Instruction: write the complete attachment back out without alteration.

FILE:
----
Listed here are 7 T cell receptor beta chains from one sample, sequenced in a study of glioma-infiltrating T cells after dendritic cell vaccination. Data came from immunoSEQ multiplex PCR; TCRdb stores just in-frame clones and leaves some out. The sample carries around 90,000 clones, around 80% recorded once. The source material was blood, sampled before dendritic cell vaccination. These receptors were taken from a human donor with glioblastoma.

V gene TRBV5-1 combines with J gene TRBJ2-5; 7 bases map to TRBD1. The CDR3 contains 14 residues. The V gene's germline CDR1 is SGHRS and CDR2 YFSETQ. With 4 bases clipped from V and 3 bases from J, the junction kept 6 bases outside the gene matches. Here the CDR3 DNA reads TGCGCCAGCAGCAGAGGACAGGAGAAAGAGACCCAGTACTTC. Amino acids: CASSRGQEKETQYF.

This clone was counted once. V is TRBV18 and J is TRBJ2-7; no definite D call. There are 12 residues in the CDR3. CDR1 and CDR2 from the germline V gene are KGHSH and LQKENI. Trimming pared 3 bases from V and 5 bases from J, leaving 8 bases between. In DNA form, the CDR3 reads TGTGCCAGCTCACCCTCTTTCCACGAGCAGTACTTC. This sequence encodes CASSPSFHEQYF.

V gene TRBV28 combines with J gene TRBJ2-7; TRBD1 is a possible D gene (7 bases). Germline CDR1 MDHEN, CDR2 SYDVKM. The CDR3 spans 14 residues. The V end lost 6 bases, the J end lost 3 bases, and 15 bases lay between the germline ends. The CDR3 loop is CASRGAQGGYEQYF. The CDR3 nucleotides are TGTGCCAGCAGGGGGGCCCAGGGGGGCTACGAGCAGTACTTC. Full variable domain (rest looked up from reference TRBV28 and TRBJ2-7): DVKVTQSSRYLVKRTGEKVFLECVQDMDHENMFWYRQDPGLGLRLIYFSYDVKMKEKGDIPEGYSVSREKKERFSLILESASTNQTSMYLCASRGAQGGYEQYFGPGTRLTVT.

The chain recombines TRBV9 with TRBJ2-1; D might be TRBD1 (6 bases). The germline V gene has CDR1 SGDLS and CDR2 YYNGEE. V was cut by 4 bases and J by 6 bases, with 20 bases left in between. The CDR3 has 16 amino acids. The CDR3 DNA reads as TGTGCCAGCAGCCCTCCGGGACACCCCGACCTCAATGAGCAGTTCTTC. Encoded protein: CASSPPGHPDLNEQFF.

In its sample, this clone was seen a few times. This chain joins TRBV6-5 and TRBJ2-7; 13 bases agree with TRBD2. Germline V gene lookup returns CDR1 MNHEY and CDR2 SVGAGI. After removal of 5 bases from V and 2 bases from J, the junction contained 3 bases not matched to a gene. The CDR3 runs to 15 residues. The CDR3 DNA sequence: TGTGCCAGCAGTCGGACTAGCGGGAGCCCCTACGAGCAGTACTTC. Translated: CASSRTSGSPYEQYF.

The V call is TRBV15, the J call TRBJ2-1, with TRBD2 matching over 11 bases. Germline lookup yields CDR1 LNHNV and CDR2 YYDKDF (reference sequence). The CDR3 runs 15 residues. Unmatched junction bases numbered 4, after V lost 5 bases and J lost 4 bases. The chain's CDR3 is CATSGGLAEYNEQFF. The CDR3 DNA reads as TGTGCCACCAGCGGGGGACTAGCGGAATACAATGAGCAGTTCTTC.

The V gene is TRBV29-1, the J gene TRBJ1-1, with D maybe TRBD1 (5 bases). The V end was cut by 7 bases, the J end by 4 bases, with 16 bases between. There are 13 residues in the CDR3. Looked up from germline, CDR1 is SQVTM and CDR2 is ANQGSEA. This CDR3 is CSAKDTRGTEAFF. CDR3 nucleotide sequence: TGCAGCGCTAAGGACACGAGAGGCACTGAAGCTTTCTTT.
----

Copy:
Listed here are 7 T cell receptor beta chains from one sample, sequenced in a study of glioma-infiltrating T cells after dendritic cell vaccination. Data came from immunoSEQ multiplex PCR; TCRdb stores just in-frame clones and leaves some out. The sample carries around 90,000 clones, around 80% recorded once. The source material was blood, sampled before dendritic cell vaccination. These receptors were taken from a human donor with glioblastoma.

V gene TRBV5-1 combines with J gene TRBJ2-5; 7 bases map to TRBD1. The CDR3 contains 14 residues. The V gene's germline CDR1 is SGHRS and CDR2 YFSETQ. With 4 bases clipped from V and 3 bases from J, the junction kept 6 bases outside the gene matches. Here the CDR3 DNA reads TGCGCCAGCAGCAGAGGACAGGAGAAAGAGACCCAGTACTTC. Amino acids: CASSRGQEKETQYF.

This clone was counted once. V is TRBV18 and J is TRBJ2-7; no definite D call. There are 12 residues in the CDR3. CDR1 and CDR2 from the germline V gene are KGHSH and LQKENI. Trimming pared 3 bases from V and 5 bases from J, leaving 8 bases between. In DNA form, the CDR3 reads TGTGCCAGCTCACCCTCTTTCCACGAGCAGTACTTC. This sequence encodes CASSPSFHEQYF.

V gene TRBV28 combines with J gene TRBJ2-7; TRBD1 is a possible D gene (7 bases). Germline CDR1 MDHEN, CDR2 SYDVKM. The CDR3 spans 14 residues. The V end lost 6 bases, the J end lost 3 bases, and 15 bases lay between the germline ends. The CDR3 loop is CASRGAQGGYEQYF. The CDR3 nucleotides are TGTGCCAGCAGGGGGGCCCAGGGGGGCTACGAGCAGTACTTC. Full variable domain (rest looked up from reference TRBV28 and TRBJ2-7): DVKVTQSSRYLVKRTGEKVFLECVQDMDHENMFWYRQDPGLGLRLIYFSYDVKMKEKGDIPEGYSVSREKKERFSLILESASTNQTSMYLCASRGAQGGYEQYFGPGTRLTVT.

The chain recombines TRBV9 with TRBJ2-1; D might be TRBD1 (6 bases). The germline V gene has CDR1 SGDLS and CDR2 YYNGEE. V was cut by 4 bases and J by 6 bases, with 20 bases left in between. The CDR3 has 16 amino acids. The CDR3 DNA reads as TGTGCCAGCAGCCCTCCGGGACACCCCGACCTCAATGAGCAGTTCTTC. Encoded protein: CASSPPGHPDLNEQFF.

In its sample, this clone was seen a few times. This chain joins TRBV6-5 and TRBJ2-7; 13 bases agree with TRBD2. Germline V gene lookup returns CDR1 MNHEY and CDR2 SVGAGI. After removal of 5 bases from V and 2 bases from J, the junction contained 3 bases not matched to a gene. The CDR3 runs to 15 residues. The CDR3 DNA sequence: TGTGCCAGCAGTCGGACTAGCGGGAGCCCCTACGAGCAGTACTTC. Translated: CASSRTSGSPYEQYF.

The V call is TRBV15, the J call TRBJ2-1, with TRBD2 matching over 11 bases. Germline lookup yields CDR1 LNHNV and CDR2 YYDKDF (reference sequence). The CDR3 runs 15 residues. Unmatched junction bases numbered 4, after V lost 5 bases and J lost 4 bases. The chain's CDR3 is CATSGGLAEYNEQFF. The CDR3 DNA reads as TGTGCCACCAGCGGGGGACTAGCGGAATACAATGAGCAGTTCTTC.

The V gene is TRBV29-1, the J gene TRBJ1-1, with D maybe TRBD1 (5 bases). The V end was cut by 7 bases, the J end by 4 bases, with 16 bases between. There are 13 residues in the CDR3. Looked up from germline, CDR1 is SQVTM and CDR2 is ANQGSEA. This CDR3 is CSAKDTRGTEAFF. CDR3 nucleotide sequence: TGCAGCGCTAAGGACACGAGAGGCACTGAAGCTTTCTTT.